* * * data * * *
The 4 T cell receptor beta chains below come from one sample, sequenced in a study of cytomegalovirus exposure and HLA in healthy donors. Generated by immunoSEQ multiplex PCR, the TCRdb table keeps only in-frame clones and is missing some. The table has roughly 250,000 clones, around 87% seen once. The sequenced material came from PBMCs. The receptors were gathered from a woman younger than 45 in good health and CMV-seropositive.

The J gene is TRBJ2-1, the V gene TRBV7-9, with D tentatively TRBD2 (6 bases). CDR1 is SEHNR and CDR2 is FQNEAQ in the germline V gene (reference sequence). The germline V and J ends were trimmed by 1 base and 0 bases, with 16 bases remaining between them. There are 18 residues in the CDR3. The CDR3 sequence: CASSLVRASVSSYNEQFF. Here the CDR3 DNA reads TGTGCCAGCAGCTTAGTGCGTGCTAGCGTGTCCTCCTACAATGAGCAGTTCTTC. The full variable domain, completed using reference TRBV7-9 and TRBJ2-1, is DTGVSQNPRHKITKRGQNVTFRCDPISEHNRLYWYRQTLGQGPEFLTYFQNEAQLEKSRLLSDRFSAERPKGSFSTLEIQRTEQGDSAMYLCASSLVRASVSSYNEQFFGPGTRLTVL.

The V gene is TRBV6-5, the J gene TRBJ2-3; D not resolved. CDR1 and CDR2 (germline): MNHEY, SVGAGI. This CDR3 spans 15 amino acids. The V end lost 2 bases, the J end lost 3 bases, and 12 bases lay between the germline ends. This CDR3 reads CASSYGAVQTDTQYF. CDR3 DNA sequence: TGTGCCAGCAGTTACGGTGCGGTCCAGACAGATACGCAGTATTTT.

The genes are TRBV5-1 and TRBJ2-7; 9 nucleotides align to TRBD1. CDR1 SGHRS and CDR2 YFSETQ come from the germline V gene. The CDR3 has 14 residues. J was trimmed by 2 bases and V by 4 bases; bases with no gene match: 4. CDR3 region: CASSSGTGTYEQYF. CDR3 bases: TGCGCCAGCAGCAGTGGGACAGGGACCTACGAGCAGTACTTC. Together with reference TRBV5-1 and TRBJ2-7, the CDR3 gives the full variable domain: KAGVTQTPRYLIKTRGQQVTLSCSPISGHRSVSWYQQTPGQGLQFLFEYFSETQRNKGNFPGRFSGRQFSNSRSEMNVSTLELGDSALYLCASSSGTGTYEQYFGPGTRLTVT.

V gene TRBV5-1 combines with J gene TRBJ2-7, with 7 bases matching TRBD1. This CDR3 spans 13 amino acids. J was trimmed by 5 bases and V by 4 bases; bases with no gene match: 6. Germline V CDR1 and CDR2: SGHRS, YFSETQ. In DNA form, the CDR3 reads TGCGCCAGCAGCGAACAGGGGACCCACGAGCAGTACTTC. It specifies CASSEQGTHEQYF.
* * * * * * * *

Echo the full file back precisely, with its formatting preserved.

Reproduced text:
The 4 T cell receptor beta chains below come from one sample, sequenced in a study of cytomegalovirus exposure and HLA in healthy donors. Generated by immunoSEQ multiplex PCR, the TCRdb table keeps only in-frame clones and is missing some. The table has roughly 250,000 clones, around 87% seen once. The sequenced material came from PBMCs. The receptors were gathered from a woman younger than 45 in good health and CMV-seropositive.

The J gene is TRBJ2-1, the V gene TRBV7-9, with D tentatively TRBD2 (6 bases). CDR1 is SEHNR and CDR2 is FQNEAQ in the germline V gene (reference sequence). The germline V and J ends were trimmed by 1 base and 0 bases, with 16 bases remaining between them. There are 18 residues in the CDR3. The CDR3 sequence: CASSLVRASVSSYNEQFF. Here the CDR3 DNA reads TGTGCCAGCAGCTTAGTGCGTGCTAGCGTGTCCTCCTACAATGAGCAGTTCTTC. The full variable domain, completed using reference TRBV7-9 and TRBJ2-1, is DTGVSQNPRHKITKRGQNVTFRCDPISEHNRLYWYRQTLGQGPEFLTYFQNEAQLEKSRLLSDRFSAERPKGSFSTLEIQRTEQGDSAMYLCASSLVRASVSSYNEQFFGPGTRLTVL.

The V gene is TRBV6-5, the J gene TRBJ2-3; D not resolved. CDR1 and CDR2 (germline): MNHEY, SVGAGI. This CDR3 spans 15 amino acids. The V end lost 2 bases, the J end lost 3 bases, and 12 bases lay between the germline ends. This CDR3 reads CASSYGAVQTDTQYF. CDR3 DNA sequence: TGTGCCAGCAGTTACGGTGCGGTCCAGACAGATACGCAGTATTTT.

The genes are TRBV5-1 and TRBJ2-7; 9 nucleotides align to TRBD1. CDR1 SGHRS and CDR2 YFSETQ come from the germline V gene. The CDR3 has 14 residues. J was trimmed by 2 bases and V by 4 bases; bases with no gene match: 4. CDR3 region: CASSSGTGTYEQYF. CDR3 bases: TGCGCCAGCAGCAGTGGGACAGGGACCTACGAGCAGTACTTC. Together with reference TRBV5-1 and TRBJ2-7, the CDR3 gives the full variable domain: KAGVTQTPRYLIKTRGQQVTLSCSPISGHRSVSWYQQTPGQGLQFLFEYFSETQRNKGNFPGRFSGRQFSNSRSEMNVSTLELGDSALYLCASSSGTGTYEQYFGPGTRLTVT.

V gene TRBV5-1 combines with J gene TRBJ2-7, with 7 bases matching TRBD1. This CDR3 spans 13 amino acids. J was trimmed by 5 bases and V by 4 bases; bases with no gene match: 6. Germline V CDR1 and CDR2: SGHRS, YFSETQ. In DNA form, the CDR3 reads TGCGCCAGCAGCGAACAGGGGACCCACGAGCAGTACTTC. It specifies CASSEQGTHEQYF.